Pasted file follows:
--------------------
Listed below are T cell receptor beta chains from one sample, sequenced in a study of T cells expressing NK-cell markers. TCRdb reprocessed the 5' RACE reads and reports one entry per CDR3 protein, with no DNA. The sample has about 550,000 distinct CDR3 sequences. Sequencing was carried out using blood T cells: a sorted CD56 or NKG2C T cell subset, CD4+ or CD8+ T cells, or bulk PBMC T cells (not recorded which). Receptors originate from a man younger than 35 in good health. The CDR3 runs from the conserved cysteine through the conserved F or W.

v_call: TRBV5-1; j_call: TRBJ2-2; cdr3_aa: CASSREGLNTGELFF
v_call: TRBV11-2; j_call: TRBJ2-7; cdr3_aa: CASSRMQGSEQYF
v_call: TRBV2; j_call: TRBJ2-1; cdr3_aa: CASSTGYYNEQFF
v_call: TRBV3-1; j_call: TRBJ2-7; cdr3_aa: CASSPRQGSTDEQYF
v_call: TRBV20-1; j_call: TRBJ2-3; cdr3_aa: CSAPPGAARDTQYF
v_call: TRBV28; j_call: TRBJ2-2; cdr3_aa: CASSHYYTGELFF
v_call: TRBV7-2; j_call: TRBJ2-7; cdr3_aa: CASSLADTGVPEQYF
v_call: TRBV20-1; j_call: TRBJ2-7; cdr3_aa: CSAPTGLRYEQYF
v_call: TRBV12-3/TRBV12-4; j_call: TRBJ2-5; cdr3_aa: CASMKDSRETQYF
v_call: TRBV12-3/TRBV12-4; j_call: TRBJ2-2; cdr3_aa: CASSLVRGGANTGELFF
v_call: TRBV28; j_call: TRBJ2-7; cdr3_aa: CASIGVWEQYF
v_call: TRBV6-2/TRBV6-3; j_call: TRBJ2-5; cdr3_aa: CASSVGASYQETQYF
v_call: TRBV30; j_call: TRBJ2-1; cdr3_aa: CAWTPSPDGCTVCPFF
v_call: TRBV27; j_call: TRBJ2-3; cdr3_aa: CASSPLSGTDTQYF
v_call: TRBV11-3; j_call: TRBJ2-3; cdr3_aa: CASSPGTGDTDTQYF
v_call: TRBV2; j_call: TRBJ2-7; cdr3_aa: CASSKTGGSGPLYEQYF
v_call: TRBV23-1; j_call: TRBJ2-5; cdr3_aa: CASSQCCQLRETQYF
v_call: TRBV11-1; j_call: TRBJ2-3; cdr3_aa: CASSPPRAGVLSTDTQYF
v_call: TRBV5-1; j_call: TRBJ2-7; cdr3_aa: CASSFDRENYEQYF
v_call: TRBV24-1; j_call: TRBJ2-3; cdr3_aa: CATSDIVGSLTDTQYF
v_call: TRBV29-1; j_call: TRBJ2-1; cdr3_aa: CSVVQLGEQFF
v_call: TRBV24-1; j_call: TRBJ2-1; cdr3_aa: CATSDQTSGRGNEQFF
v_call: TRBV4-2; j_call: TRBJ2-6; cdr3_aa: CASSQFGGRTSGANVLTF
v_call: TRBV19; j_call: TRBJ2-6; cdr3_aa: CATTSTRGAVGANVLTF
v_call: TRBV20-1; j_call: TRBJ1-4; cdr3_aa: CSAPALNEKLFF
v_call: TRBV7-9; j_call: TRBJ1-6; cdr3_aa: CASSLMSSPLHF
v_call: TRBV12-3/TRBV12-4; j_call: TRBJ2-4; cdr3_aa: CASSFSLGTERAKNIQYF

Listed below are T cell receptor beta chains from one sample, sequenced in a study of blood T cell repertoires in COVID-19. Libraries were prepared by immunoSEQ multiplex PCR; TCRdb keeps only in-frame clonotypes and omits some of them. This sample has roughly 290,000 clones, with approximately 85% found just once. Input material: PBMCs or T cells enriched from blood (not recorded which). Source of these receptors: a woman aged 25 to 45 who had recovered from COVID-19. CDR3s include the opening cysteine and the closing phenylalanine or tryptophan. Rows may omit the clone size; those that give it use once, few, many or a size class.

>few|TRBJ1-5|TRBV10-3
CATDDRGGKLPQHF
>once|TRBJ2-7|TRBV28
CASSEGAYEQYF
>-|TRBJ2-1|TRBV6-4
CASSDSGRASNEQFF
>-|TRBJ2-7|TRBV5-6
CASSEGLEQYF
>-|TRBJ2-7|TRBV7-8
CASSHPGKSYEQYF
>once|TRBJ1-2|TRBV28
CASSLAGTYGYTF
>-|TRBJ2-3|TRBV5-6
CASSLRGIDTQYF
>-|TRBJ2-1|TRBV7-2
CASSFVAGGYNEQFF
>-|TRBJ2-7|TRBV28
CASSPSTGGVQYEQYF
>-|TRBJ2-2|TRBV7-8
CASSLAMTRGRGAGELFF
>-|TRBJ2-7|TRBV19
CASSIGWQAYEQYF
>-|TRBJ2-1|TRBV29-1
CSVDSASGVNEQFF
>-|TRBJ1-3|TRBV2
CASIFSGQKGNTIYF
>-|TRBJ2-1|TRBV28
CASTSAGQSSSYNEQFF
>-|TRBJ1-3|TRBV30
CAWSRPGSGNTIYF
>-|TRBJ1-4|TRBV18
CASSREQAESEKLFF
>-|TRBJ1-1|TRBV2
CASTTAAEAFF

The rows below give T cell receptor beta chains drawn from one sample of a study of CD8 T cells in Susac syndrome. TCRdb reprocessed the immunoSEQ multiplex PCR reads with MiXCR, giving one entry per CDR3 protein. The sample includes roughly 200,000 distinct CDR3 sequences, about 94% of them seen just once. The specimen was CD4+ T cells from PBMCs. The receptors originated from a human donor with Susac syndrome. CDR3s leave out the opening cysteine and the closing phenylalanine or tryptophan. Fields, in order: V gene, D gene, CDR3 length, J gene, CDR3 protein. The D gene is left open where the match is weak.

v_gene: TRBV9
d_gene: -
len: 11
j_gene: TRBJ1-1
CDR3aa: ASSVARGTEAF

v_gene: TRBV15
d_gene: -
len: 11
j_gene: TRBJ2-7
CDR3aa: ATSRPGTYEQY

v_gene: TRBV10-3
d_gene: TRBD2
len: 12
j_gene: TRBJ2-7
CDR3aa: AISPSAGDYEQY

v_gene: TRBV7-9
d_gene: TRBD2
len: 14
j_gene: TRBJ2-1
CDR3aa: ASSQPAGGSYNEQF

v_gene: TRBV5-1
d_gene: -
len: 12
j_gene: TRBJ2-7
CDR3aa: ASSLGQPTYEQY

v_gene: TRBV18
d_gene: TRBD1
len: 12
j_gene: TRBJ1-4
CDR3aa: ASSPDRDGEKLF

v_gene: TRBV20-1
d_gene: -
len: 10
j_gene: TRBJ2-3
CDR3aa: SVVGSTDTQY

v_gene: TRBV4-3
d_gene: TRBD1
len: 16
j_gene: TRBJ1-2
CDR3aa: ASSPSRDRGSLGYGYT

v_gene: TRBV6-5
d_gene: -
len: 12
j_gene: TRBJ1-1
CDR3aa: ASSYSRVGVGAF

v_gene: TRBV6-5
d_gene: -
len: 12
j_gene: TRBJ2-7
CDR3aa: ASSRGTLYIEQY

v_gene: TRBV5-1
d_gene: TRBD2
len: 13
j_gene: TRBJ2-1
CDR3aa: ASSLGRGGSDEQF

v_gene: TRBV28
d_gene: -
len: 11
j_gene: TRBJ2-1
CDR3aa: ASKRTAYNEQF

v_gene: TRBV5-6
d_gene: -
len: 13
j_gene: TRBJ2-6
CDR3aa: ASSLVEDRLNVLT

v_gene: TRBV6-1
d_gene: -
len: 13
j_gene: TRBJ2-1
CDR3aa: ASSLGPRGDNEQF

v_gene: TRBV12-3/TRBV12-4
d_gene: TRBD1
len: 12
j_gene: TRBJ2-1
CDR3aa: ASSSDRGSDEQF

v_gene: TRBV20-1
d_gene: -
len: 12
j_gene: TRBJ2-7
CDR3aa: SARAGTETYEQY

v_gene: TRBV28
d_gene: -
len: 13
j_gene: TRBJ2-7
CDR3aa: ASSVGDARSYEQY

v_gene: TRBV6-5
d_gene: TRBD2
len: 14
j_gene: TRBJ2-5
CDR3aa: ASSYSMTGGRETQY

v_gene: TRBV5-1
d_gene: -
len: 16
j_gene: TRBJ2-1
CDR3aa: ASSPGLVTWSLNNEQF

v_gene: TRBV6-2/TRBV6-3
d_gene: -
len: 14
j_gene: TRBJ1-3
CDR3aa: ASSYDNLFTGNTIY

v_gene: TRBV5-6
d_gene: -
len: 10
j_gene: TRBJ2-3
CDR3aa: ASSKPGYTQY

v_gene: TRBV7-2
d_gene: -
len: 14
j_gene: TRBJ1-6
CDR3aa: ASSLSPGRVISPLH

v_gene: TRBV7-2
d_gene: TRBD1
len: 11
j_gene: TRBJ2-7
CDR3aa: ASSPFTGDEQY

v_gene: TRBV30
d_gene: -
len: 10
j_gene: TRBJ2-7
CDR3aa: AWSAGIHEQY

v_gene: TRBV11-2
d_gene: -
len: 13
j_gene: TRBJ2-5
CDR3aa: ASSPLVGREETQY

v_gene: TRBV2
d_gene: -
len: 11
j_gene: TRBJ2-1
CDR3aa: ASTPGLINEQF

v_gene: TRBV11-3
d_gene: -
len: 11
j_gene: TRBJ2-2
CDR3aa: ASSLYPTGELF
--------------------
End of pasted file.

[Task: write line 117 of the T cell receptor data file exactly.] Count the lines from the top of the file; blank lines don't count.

len: 13